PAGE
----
Charlie make an apprentice of his assistant in order to cope with
any eventualities.

Also at the Williams Grove, Pennsylvania, on Labor Day, I bought
a 20 x 34′ hand-feed Frick Thresher with wind stacker and
tally-bagger. This machine was never used much, has been repainted,
striped and is in beautiful condition. As a feature, I threshed
with it, powered by the Baker (we had ENOUGH power), two days at
the Alfred Agricultural & Tech. Institute ‘Fall
Festival.’ Everyone seemed thrilled with it. I love to feed a
hand-feed thresher.

But Charlie was a bit suspicious, and always found plenty other
tasks around for Buddy Wilkins to do after the coal bins were
stocked for the present. So he set about voicing his knowledge and
authority and embarked on a program of plumbing the likes of which
no one had ever seen before. This consisted of making all sorts of
runs with various sizes of piping in the basement, and bringing up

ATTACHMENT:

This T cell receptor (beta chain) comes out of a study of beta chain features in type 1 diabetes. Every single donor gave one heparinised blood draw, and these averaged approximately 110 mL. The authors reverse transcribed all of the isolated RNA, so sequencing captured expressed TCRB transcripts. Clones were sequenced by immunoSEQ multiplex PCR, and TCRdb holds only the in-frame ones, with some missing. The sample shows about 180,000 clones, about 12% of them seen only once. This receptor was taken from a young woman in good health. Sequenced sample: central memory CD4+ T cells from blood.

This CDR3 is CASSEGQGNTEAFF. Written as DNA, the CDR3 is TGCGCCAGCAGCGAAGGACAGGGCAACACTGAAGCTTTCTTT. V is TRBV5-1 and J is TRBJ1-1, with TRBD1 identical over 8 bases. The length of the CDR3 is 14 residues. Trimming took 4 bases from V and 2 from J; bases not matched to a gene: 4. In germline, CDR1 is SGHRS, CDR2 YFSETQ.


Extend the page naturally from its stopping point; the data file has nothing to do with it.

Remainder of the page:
valve stems and operating wheels all here and there through the
floor. Of course Buddy was a young willing energetic fellow
recently finished from the grammer school, and he could certainly
find no differences with Charlie’s wisdom and judgement. The
new plant began to sparkle with fixtures, and even sported various
colors on many of the hand wheels so that they might be readily

Whenever Charlie had visitors, he always made it a point very
often to glance at a meter gage and then beg leave for a few
moments to go over and twiddle some valve. This always appeared to
ensure proper operation of the plant, for things went on very
smoothly for a long time, and it even grew to the point where
Charlie would ask Buddy to go over and open the green valve and
give the orange one a few turns down. Buddy never did seem to grasp
just what this was all about, but he was happy to be learning under
Charlie’s tutelage and doubtless felt that knowledge and
reasons would follow in due time and he would someday be the
mainstay of the city’s water system.

It seems that all dreams must have an awakening, and the more